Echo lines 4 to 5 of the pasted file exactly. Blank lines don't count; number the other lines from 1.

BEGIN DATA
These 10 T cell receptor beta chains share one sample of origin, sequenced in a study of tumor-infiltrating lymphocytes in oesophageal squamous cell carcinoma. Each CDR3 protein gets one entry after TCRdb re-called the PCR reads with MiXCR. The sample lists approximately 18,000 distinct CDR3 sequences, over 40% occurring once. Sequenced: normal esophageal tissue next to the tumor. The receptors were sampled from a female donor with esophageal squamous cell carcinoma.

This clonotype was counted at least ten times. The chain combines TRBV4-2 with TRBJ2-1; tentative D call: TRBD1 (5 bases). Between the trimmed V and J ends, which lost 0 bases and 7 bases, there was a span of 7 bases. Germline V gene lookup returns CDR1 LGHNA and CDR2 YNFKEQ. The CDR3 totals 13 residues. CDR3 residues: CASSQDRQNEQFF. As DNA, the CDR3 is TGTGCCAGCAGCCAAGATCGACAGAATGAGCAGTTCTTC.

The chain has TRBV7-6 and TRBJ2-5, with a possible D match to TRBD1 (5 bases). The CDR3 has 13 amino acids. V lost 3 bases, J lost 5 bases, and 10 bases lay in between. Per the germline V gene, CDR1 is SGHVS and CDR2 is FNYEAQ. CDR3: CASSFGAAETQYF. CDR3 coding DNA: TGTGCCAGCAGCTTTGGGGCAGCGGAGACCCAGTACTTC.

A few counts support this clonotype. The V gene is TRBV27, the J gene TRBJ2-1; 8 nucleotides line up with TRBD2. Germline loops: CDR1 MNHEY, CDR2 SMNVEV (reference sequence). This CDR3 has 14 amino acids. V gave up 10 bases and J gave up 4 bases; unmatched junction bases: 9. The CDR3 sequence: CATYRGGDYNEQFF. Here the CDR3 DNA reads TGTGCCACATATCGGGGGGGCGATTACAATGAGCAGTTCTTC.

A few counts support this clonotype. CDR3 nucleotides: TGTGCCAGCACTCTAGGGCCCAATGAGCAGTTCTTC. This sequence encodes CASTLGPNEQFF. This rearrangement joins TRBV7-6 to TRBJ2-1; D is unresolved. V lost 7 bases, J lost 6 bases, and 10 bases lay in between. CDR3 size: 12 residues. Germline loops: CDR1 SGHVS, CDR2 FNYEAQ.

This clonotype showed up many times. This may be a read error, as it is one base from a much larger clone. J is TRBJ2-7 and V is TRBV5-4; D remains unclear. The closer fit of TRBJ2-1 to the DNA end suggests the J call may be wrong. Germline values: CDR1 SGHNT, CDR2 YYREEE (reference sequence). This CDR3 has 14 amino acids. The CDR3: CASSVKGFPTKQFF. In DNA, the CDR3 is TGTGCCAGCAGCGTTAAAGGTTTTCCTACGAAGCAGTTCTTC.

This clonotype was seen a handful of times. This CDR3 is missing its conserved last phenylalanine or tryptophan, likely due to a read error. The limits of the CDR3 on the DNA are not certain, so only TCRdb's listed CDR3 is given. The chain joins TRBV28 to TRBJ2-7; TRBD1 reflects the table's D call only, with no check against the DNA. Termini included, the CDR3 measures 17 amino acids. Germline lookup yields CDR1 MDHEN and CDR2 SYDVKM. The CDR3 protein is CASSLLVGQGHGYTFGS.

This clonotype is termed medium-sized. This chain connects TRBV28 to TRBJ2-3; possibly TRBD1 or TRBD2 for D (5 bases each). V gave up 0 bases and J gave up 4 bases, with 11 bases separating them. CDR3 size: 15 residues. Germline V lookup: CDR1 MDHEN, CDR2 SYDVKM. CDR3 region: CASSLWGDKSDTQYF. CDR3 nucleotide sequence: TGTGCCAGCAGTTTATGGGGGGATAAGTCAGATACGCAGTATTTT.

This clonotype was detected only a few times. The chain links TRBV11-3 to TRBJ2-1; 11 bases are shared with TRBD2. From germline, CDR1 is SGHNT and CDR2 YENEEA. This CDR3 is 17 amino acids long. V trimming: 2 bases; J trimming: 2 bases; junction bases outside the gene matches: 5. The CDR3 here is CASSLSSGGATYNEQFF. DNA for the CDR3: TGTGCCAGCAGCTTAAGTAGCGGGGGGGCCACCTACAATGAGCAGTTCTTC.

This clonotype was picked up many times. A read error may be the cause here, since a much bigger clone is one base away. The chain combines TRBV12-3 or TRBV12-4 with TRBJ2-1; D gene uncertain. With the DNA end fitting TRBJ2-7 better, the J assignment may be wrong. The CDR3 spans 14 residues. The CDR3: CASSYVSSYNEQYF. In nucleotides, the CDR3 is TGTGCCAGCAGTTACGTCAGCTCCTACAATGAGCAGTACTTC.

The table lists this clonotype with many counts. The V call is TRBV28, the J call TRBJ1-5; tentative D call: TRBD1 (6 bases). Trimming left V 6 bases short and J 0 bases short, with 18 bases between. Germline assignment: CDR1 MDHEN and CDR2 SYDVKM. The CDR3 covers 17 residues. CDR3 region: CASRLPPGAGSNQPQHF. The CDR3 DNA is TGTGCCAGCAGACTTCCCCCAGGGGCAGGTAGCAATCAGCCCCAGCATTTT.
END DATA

A few counts support this clonotype. The V gene is TRBV27, the J gene TRBJ2-1; 8 nucleotides line up with TRBD2. Germline loops: CDR1 MNHEY, CDR2 SMNVEV (reference sequence). This CDR3 has 14 amino acids. V gave up 10 bases and J gave up 4 bases; unmatched junction bases: 9. The CDR3 sequence: CATYRGGDYNEQFF. Here the CDR3 DNA reads TGTGCCACATATCGGGGGGGCGATTACAATGAGCAGTTCTTC.

A few counts support this clonotype. CDR3 nucleotides: TGTGCCAGCACTCTAGGGCCCAATGAGCAGTTCTTC. This sequence encodes CASTLGPNEQFF. This rearrangement joins TRBV7-6 to TRBJ2-1; D is unresolved. V lost 7 bases, J lost 6 bases, and 10 bases lay in between. CDR3 size: 12 residues. Germline loops: CDR1 SGHVS, CDR2 FNYEAQ.